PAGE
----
There's something I find unique about eating food from Chipotle Mexican Grill (CMG 0.51%); its food seems to strike a balance between blend, taste, freshness, and convenience that's made it popular. Please don't take my word for it -- Chipotle's returned 3,100% since its IPO in 2006.
Chipotle's business might not knock your socks off with growth, and there's nothing about guacamole and grilled meat that someone else can't copy. However, it's a financial juggernaut that pumps out cash and still has a solid runway for expansion. Here's why Chipotle stock is one of the best restaurant companies you can put in your portfolio.
Generating enough cash for growth and buybacks
The restaurant business can be challenging. It relies heavily on manual labor, and you have little to no control over the costs of raw ingredients while your customers are constantly eye-balling your prices. That's why a company like Chipotle, with systems and supply chains, can have an advantage over the small business competition in a market.
Chipotle's business generates strong cash flow, doing $959 million in operating cash from $7.2 billion in total sales over the past 12 months. Unlike McDonald's, Chipotle owns all of its stores, and sells franchises to restaurant operators. One business model isn't necessarily superior to the other, but owning the restaurant gives Chipotle more control over all aspects of the business.
The company steadily opens up new locations, which requires investments in people and equipment. It averages between 40 and 50 restaurants per quarter. Chipotle's generated $511 million in free cash flow over the past 12 months after accounting for these investments, giving it the ability to buy back shares.
Its total number of outstanding shares has fallen from 32 million in 2011 to 29 million today, retiring just over 9% of shares. Buybacks help drive per-share metrics like earnings per share (EPS) because the company's profits are spread across fewer shares of stock.
Strong digital business
A company's ability to adapt to new trends and consumer tastes can be a sign of solid management. The rise of food-delivery services like Uber Eats and DoorDash have shown how popular food-delivery services have become among consumers, especially since COVID-19 has made it harder to dine in.
Chipotle has a smartphone app where customers can join a loyalty program to receive rewards and order food for pickup or delivery. It also partners with third-party food delivery companies.
Digital sales were 42.8% of Chipotle's revenue in its most recent quarter, third-quarter 2021, and grew 8.6% year over year. The company's loyalty program boasts 24.5 million members. Management has said that this user base gives them data to personalize marketing to new customers or those who haven't purchased in a while.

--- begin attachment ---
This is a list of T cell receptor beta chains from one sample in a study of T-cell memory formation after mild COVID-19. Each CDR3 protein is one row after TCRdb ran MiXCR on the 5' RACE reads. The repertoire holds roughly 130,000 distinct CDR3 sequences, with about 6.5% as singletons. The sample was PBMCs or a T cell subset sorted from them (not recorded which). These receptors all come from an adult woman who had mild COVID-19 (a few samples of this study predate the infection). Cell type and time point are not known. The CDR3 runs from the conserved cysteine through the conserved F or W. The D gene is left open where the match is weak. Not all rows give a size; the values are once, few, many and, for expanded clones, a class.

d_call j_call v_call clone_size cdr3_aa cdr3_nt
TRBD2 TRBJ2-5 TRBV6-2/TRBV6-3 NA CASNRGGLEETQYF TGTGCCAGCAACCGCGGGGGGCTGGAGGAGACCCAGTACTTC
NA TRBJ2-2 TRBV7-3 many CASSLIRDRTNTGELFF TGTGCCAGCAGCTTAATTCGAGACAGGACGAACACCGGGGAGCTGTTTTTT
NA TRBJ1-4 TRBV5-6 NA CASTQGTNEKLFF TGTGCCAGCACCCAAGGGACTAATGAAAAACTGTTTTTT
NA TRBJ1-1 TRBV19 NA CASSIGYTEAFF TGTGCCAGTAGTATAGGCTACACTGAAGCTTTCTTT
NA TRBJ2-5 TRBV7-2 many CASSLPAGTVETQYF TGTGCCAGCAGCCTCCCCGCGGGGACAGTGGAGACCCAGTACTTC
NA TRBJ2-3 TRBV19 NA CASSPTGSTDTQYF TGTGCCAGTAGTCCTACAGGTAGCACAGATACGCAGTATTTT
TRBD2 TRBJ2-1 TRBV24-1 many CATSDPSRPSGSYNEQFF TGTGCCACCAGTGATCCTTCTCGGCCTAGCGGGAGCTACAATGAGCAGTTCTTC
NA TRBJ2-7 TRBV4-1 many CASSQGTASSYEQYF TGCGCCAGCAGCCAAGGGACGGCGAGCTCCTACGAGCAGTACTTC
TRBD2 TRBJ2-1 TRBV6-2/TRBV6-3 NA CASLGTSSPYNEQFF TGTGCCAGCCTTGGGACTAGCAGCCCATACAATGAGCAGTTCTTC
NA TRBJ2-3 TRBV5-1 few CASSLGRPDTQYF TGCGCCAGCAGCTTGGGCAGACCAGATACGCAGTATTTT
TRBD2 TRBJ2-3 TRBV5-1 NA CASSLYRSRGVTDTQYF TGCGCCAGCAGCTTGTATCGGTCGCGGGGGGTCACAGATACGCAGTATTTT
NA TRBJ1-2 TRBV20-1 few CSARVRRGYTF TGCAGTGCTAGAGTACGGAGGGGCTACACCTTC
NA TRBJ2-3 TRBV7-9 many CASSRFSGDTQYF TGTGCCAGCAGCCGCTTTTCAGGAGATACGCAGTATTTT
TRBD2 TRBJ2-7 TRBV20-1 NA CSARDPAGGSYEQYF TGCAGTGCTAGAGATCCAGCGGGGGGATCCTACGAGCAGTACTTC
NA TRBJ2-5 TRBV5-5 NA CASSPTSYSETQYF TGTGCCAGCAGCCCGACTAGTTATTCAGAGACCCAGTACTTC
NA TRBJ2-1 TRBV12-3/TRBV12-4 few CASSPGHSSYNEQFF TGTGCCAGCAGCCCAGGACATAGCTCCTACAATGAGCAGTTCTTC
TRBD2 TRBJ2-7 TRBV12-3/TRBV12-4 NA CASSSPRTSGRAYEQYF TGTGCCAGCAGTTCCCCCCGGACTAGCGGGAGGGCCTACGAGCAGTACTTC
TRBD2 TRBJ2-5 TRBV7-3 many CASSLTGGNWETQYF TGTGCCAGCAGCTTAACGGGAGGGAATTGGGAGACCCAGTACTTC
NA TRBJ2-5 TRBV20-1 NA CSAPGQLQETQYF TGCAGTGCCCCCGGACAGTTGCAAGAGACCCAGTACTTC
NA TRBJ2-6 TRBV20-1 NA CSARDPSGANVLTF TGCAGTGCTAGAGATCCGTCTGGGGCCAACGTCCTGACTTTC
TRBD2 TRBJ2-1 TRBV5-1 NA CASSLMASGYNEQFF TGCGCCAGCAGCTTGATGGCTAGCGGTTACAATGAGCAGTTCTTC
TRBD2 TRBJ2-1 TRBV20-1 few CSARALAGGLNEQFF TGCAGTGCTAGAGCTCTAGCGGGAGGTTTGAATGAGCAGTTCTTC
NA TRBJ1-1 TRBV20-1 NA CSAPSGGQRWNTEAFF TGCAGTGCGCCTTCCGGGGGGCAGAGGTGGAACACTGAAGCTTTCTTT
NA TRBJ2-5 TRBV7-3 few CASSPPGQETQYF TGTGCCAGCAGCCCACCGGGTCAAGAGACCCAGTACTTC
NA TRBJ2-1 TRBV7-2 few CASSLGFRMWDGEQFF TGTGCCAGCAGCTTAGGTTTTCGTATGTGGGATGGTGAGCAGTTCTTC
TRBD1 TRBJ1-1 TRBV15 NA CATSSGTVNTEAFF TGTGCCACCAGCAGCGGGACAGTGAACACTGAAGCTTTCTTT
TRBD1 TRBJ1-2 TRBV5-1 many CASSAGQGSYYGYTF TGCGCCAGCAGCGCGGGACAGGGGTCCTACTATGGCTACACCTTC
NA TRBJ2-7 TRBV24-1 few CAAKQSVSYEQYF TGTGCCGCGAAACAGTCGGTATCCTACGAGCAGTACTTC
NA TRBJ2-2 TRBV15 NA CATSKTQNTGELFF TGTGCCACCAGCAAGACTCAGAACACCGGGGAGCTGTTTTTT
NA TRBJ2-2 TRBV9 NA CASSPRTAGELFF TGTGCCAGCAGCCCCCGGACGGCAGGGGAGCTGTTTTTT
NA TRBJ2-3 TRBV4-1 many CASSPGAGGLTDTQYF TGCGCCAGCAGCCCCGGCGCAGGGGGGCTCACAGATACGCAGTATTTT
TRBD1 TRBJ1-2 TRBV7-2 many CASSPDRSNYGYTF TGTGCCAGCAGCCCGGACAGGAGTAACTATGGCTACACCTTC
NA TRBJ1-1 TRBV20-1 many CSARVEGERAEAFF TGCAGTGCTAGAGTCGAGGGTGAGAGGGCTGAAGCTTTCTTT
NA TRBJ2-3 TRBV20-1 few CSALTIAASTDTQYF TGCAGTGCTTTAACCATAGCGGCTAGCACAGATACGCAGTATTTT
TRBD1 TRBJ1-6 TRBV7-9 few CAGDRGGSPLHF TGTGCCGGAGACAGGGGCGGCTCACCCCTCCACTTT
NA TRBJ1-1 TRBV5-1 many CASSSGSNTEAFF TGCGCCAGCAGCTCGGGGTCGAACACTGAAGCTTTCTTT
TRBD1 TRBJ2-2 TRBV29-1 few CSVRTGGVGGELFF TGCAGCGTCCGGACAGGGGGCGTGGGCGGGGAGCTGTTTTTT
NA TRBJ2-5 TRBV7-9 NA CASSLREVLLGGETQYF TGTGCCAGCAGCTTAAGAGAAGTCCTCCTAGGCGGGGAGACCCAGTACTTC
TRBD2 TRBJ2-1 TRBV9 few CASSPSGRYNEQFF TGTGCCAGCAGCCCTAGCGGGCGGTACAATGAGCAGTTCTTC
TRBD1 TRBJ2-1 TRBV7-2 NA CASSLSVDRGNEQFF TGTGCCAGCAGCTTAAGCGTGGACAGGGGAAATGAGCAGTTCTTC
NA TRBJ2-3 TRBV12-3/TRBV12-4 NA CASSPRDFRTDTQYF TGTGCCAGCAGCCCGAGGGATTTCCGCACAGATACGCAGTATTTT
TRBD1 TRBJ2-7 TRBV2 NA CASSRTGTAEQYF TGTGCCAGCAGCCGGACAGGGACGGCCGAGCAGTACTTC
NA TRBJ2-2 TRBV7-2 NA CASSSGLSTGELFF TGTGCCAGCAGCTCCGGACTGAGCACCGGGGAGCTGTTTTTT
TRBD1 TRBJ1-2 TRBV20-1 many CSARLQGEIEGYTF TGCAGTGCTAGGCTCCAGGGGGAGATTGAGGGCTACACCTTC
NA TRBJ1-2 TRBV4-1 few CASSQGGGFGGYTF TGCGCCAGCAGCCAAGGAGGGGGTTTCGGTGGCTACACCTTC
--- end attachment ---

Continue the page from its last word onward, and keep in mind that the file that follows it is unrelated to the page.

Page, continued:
Long runway for expansion
Chipotle's growth runway seems relatively large, thanks to its modest store count and global footprint. It currently operates 2,892 restaurants across the United States, Canada, and the United Kingdom; all but 37 are in the U.S.
Coffee chain Starbucks, another restaurant that owns its stores, has more than 30,000 locations worldwide. It's not a direct comparison to Chipotle, but I think it shows what the long-term potential could be. It's probably fair to say that coffee chains are easier to find locations for than Mexican fast food. Still, at the very least, I think Chipotle can open 100 to 200 stores per year for the foreseeable future without things feeling crowded.
Is the stock a buy today?
The company's cycle of generating cash, opening stores, and buying back shares should continue moving forward. However, valuation remains an essential part of investing in a business like Chipotle because the stock could take a while to grow into an overly pricey valuation.
Fortunately for investors looking to buy shares, the stock has fallen more than 25% from its 52-week high. The stock's forward price-to-earnings ratio is 43, its lowest since the pandemic began. At the same time, analysts are bullish on Chipotle's future earnings potential, with EPS growth estimates trending higher. In other words, the stock is getting cheaper while the company's performance could improve.
Chipotle's ability to grow at a steady rate and produce enough cash flow to expand and buy back shares is a big reason the stock has been such a big winner over the years. Sometimes if it isn't broken, don't change things, and Chipotle seems poised to continue winning for investors over the years ahead.